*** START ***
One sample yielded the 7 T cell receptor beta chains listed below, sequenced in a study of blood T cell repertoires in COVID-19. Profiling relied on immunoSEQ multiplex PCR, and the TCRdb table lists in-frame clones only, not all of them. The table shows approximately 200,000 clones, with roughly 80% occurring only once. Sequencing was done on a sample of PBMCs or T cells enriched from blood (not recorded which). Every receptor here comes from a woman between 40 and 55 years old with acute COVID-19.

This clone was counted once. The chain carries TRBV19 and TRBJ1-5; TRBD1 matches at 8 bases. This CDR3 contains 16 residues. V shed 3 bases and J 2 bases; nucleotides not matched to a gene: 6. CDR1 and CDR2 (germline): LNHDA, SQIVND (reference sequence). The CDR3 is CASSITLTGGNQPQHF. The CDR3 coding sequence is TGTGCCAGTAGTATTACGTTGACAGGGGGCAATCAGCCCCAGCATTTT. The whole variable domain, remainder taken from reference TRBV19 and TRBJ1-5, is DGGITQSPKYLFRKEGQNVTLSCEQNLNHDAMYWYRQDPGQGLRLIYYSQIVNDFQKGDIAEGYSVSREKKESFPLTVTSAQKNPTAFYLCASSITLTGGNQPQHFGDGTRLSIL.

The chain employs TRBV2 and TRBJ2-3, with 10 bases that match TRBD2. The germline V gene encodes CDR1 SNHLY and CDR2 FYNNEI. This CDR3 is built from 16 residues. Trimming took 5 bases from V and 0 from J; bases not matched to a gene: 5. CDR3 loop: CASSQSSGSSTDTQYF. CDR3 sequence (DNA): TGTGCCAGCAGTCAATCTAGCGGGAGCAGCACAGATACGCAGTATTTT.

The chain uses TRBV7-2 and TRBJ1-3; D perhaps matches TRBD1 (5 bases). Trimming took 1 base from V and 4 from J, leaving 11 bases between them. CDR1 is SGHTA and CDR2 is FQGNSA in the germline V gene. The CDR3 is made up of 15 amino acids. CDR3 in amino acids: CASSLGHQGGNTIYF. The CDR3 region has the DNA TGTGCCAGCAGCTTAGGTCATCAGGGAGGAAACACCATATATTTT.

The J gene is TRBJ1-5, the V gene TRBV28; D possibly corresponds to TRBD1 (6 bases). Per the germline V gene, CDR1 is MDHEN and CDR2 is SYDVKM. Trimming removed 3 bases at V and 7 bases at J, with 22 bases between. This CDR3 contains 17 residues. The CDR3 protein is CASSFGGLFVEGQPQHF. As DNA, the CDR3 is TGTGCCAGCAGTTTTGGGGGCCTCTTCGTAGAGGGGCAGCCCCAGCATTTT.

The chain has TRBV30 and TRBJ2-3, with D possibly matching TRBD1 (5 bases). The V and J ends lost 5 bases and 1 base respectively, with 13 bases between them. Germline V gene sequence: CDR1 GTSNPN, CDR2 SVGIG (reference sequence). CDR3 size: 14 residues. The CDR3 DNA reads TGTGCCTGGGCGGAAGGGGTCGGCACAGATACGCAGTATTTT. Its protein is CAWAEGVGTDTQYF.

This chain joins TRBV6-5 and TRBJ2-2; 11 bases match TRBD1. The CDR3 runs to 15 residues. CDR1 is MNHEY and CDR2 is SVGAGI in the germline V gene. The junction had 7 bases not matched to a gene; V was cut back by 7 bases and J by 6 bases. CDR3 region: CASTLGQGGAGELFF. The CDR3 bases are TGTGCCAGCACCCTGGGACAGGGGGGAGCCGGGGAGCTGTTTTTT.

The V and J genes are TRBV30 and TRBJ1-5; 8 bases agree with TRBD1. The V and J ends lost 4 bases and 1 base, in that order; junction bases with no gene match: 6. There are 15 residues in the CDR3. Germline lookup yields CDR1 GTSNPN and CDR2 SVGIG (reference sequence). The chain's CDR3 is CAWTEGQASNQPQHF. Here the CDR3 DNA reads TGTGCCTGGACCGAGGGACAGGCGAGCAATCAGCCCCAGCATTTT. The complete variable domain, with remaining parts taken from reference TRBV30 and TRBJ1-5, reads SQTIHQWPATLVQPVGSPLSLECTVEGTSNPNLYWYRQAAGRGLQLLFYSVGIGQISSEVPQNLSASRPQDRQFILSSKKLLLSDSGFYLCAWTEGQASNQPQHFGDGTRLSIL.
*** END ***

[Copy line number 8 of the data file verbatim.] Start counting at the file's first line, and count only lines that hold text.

The V and J genes are TRBV30 and TRBJ1-5; 8 bases agree with TRBD1. The V and J ends lost 4 bases and 1 base, in that order; junction bases with no gene match: 6. There are 15 residues in the CDR3. Germline lookup yields CDR1 GTSNPN and CDR2 SVGIG (reference sequence). The chain's CDR3 is CAWTEGQASNQPQHF. Here the CDR3 DNA reads TGTGCCTGGACCGAGGGACAGGCGAGCAATCAGCCCCAGCATTTT. The complete variable domain, with remaining parts taken from reference TRBV30 and TRBJ1-5, reads SQTIHQWPATLVQPVGSPLSLECTVEGTSNPNLYWYRQAAGRGLQLLFYSVGIGQISSEVPQNLSASRPQDRQFILSSKKLLLSDSGFYLCAWTEGQASNQPQHFGDGTRLSIL.